A Brexit Survivor’s Guide To Getting Through The Holidays

Photographed by Winnie Au.
Nicola Prentis is an award-winning educational materials author and freelance writer based in Spain, for as long as Brexit allows. The views expressed are her own.

Rachel* normally looks forward to going home for Thanksgiving. But this year, the 32-year-old marketing consultant from New York feels conflicted. The reason? Her mom and family all voted for Donald Trump. She didn't. “My family tends to be the polite sort, and politics hardly ever come up,” she said. “They know that I'm a liberal; I know that they're all conservative, and we co-exist. But this time seems different. It's personal.” Although I'm British, I can sympathize. I woke up on June 24 to the unexpected result that Britain had voted to leave the European Union. Polls showed a huge divide between generations, with 73% of voters under 24 and 62% of those between 25 and 34 voting to remain in the E.U. while, on average, 55% of those over 44 voted for Brexit. Age might have been less of a deciding factor in the U.S. presidential election, but no matter what the factors, this election has left many feeling like the United States is deeply divided. And plenty of Americans are about to share a Thanksgiving meal — and table — with parents, grandparents, siblings, or other relatives with different views, and are just waiting for that snarky remark that throws off the whole peaceful family vibe.
Like other "remain" supporters, I've gone through shock, grief, and fury, some of it aimed at friends and family who voted the other way. Our referendum result, and the issues of race and immigration it has stirred up, has divided generations, friends, and families. When I started interviewing people for this article, it was sad to hear stories from home of people who have stopped speaking to some of their relatives. In some cases, the ax has even fallen on sibling relationships. But Brexit survivors show there are ways to get through family events like Thanksgiving — and while it might be hard to feel wholly thankful, it is at least possible to share a meal with loved ones.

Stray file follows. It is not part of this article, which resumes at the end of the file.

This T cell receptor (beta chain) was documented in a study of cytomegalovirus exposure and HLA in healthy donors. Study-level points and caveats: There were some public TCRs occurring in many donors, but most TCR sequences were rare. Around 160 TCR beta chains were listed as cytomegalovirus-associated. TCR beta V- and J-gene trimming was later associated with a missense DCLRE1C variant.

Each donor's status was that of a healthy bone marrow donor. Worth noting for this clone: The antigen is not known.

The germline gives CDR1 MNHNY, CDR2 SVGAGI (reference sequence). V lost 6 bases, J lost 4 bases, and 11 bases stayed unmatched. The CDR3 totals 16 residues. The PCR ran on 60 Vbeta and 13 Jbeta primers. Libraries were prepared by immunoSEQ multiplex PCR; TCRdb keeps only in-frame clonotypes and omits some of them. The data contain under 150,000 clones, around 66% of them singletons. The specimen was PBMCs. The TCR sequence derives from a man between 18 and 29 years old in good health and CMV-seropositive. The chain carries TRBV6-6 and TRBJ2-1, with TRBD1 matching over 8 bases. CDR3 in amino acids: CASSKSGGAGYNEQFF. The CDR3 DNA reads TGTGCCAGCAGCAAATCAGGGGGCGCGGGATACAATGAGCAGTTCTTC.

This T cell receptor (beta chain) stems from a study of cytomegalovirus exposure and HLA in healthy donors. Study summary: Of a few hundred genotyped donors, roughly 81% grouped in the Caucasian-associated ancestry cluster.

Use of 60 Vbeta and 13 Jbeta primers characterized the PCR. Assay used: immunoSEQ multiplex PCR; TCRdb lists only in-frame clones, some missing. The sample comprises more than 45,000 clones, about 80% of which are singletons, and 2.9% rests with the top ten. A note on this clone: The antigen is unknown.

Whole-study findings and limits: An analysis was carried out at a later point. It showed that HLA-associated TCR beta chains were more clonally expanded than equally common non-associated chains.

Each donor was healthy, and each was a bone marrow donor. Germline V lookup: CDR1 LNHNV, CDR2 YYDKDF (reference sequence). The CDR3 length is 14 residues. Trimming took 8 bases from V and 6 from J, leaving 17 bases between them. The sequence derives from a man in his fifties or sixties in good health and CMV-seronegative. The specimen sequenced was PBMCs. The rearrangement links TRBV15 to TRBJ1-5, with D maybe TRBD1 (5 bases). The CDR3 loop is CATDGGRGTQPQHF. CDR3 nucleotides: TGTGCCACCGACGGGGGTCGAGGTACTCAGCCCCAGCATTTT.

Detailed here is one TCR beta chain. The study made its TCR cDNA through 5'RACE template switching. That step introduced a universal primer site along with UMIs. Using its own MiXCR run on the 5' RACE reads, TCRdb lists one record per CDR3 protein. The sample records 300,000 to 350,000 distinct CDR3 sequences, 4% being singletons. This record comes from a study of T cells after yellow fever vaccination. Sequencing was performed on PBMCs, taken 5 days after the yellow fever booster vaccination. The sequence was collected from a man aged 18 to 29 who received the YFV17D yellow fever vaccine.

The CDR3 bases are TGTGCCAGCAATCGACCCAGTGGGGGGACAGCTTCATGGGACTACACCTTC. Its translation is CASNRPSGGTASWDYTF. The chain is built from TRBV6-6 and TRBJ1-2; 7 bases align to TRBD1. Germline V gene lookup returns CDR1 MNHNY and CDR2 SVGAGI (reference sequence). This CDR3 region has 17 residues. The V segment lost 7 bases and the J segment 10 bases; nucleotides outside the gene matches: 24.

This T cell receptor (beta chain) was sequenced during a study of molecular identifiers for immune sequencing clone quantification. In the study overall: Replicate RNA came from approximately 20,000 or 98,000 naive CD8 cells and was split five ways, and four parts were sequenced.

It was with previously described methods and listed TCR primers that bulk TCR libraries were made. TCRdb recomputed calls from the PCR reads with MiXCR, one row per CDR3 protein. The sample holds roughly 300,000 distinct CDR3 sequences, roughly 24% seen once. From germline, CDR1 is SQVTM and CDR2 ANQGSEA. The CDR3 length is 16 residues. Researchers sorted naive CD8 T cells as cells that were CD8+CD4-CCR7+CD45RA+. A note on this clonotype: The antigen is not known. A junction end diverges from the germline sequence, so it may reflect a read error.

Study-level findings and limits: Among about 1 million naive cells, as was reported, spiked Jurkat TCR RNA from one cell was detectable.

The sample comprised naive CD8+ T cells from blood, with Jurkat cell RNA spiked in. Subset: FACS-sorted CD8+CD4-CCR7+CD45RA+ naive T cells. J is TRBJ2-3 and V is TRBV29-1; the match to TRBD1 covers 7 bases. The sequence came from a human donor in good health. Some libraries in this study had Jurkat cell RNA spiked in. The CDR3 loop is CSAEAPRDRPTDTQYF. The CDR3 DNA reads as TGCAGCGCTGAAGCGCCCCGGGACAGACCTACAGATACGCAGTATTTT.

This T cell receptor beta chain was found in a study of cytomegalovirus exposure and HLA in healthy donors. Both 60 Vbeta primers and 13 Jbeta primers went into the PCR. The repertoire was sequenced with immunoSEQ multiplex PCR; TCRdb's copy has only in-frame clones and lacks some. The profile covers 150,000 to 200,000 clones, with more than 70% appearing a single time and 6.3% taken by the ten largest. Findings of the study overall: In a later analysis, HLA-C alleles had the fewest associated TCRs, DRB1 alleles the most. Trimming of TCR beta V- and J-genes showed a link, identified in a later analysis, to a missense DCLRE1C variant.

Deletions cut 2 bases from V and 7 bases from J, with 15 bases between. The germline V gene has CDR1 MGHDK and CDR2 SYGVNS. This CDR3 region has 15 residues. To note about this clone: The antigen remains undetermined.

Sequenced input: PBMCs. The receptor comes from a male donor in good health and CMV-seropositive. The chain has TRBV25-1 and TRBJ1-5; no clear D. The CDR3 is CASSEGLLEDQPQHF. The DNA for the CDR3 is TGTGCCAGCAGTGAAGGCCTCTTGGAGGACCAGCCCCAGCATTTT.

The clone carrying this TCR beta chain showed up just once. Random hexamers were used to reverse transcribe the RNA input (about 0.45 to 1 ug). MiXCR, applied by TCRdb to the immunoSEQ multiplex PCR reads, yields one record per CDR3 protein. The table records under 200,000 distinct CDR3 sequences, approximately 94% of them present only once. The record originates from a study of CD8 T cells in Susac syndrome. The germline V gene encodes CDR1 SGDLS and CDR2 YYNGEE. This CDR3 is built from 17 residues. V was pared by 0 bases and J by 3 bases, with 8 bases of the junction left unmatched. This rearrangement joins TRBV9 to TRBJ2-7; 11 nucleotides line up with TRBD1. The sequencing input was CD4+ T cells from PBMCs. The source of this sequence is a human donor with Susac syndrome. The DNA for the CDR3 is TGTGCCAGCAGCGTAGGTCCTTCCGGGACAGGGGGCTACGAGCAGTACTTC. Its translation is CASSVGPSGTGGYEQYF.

We all had to agree to ban the topic until things had settled down.

Hannah, 22, on dealing with family with opposing votes
Perhaps unsurprisingly, many Brits chose to avoid the topic altogether by implicitly choosing not to speak about it. Hayley, a 33-year-old writer, found herself "very angry" with her aunt for voting "leave." "I live in Europe, but when I last visited the U.K., I didn't want it to damage our relationship for the long term," Hayley said. "I think she felt the same because we didn't talk about it, not once. Sometimes things are better left unsaid, if only for the sake of one occasion." Others had to openly agree to drop the matter. "We had family members who admitted they didn't think their vote would count so had voted out and were embarrassed by the result, and others that were proud of their 'leave' vote," Hannah, 22, a receptionist, told me. "Our side of the family had voted to remain, and the bickering was so bad, we were disinvited from their houses. We all had to agree to ban the topic until things had settled down." Not bringing it up at all might avoid conflict, but it's also a lost opportunity to understand. Jenny, a 22-year-old student, didn't voice her feelings when she visited her dad and grandparents only a few days after the referendum result.